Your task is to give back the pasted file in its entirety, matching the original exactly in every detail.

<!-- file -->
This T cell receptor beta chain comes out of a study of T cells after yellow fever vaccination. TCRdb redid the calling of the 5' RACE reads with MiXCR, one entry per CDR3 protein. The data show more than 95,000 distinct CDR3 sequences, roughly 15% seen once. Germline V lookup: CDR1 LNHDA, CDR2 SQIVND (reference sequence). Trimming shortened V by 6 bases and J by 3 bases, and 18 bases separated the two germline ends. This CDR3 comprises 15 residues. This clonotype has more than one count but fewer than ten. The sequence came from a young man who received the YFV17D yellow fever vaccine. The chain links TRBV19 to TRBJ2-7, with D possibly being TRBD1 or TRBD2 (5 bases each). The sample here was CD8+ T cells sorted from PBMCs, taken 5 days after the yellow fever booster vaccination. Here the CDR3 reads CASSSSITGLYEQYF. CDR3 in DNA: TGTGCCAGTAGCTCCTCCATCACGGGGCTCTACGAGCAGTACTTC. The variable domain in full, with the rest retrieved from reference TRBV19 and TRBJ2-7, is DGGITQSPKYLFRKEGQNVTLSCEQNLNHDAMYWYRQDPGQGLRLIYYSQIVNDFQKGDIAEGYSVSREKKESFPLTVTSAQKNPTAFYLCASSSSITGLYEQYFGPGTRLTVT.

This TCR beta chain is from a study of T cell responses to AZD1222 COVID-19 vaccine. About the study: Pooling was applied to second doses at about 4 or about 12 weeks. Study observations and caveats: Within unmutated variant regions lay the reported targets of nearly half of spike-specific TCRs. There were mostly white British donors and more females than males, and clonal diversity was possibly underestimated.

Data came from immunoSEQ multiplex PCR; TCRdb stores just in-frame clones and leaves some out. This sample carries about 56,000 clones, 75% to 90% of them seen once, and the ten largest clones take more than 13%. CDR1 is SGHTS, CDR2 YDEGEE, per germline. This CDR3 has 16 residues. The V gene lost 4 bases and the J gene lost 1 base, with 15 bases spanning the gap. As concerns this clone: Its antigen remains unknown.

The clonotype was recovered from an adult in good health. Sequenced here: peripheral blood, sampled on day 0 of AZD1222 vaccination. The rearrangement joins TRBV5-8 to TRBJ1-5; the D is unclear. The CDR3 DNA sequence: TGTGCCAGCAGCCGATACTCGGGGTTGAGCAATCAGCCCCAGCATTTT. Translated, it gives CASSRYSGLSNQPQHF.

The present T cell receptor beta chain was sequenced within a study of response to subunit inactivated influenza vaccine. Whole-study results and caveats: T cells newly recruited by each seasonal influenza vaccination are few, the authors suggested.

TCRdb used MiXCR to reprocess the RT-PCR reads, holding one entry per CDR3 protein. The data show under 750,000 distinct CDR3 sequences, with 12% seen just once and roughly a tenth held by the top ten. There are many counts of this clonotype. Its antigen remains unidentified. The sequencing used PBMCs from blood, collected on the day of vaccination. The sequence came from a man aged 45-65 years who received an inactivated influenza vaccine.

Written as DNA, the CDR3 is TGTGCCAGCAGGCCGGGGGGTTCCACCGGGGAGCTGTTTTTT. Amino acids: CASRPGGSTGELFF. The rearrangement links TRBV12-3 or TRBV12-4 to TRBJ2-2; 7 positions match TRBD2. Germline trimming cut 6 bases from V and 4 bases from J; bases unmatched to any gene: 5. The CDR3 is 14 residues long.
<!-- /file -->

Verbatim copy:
This T cell receptor beta chain comes out of a study of T cells after yellow fever vaccination. TCRdb redid the calling of the 5' RACE reads with MiXCR, one entry per CDR3 protein. The data show more than 95,000 distinct CDR3 sequences, roughly 15% seen once. Germline V lookup: CDR1 LNHDA, CDR2 SQIVND (reference sequence). Trimming shortened V by 6 bases and J by 3 bases, and 18 bases separated the two germline ends. This CDR3 comprises 15 residues. This clonotype has more than one count but fewer than ten. The sequence came from a young man who received the YFV17D yellow fever vaccine. The chain links TRBV19 to TRBJ2-7, with D possibly being TRBD1 or TRBD2 (5 bases each). The sample here was CD8+ T cells sorted from PBMCs, taken 5 days after the yellow fever booster vaccination. Here the CDR3 reads CASSSSITGLYEQYF. CDR3 in DNA: TGTGCCAGTAGCTCCTCCATCACGGGGCTCTACGAGCAGTACTTC. The variable domain in full, with the rest retrieved from reference TRBV19 and TRBJ2-7, is DGGITQSPKYLFRKEGQNVTLSCEQNLNHDAMYWYRQDPGQGLRLIYYSQIVNDFQKGDIAEGYSVSREKKESFPLTVTSAQKNPTAFYLCASSSSITGLYEQYFGPGTRLTVT.

This TCR beta chain is from a study of T cell responses to AZD1222 COVID-19 vaccine. About the study: Pooling was applied to second doses at about 4 or about 12 weeks. Study observations and caveats: Within unmutated variant regions lay the reported targets of nearly half of spike-specific TCRs. There were mostly white British donors and more females than males, and clonal diversity was possibly underestimated.

Data came from immunoSEQ multiplex PCR; TCRdb stores just in-frame clones and leaves some out. This sample carries about 56,000 clones, 75% to 90% of them seen once, and the ten largest clones take more than 13%. CDR1 is SGHTS, CDR2 YDEGEE, per germline. This CDR3 has 16 residues. The V gene lost 4 bases and the J gene lost 1 base, with 15 bases spanning the gap. As concerns this clone: Its antigen remains unknown.

The clonotype was recovered from an adult in good health. Sequenced here: peripheral blood, sampled on day 0 of AZD1222 vaccination. The rearrangement joins TRBV5-8 to TRBJ1-5; the D is unclear. The CDR3 DNA sequence: TGTGCCAGCAGCCGATACTCGGGGTTGAGCAATCAGCCCCAGCATTTT. Translated, it gives CASSRYSGLSNQPQHF.

The present T cell receptor beta chain was sequenced within a study of response to subunit inactivated influenza vaccine. Whole-study results and caveats: T cells newly recruited by each seasonal influenza vaccination are few, the authors suggested.

TCRdb used MiXCR to reprocess the RT-PCR reads, holding one entry per CDR3 protein. The data show under 750,000 distinct CDR3 sequences, with 12% seen just once and roughly a tenth held by the top ten. There are many counts of this clonotype. Its antigen remains unidentified. The sequencing used PBMCs from blood, collected on the day of vaccination. The sequence came from a man aged 45-65 years who received an inactivated influenza vaccine.

Written as DNA, the CDR3 is TGTGCCAGCAGGCCGGGGGGTTCCACCGGGGAGCTGTTTTTT. Amino acids: CASRPGGSTGELFF. The rearrangement links TRBV12-3 or TRBV12-4 to TRBJ2-2; 7 positions match TRBD2. Germline trimming cut 6 bases from V and 4 bases from J; bases unmatched to any gene: 5. The CDR3 is 14 residues long.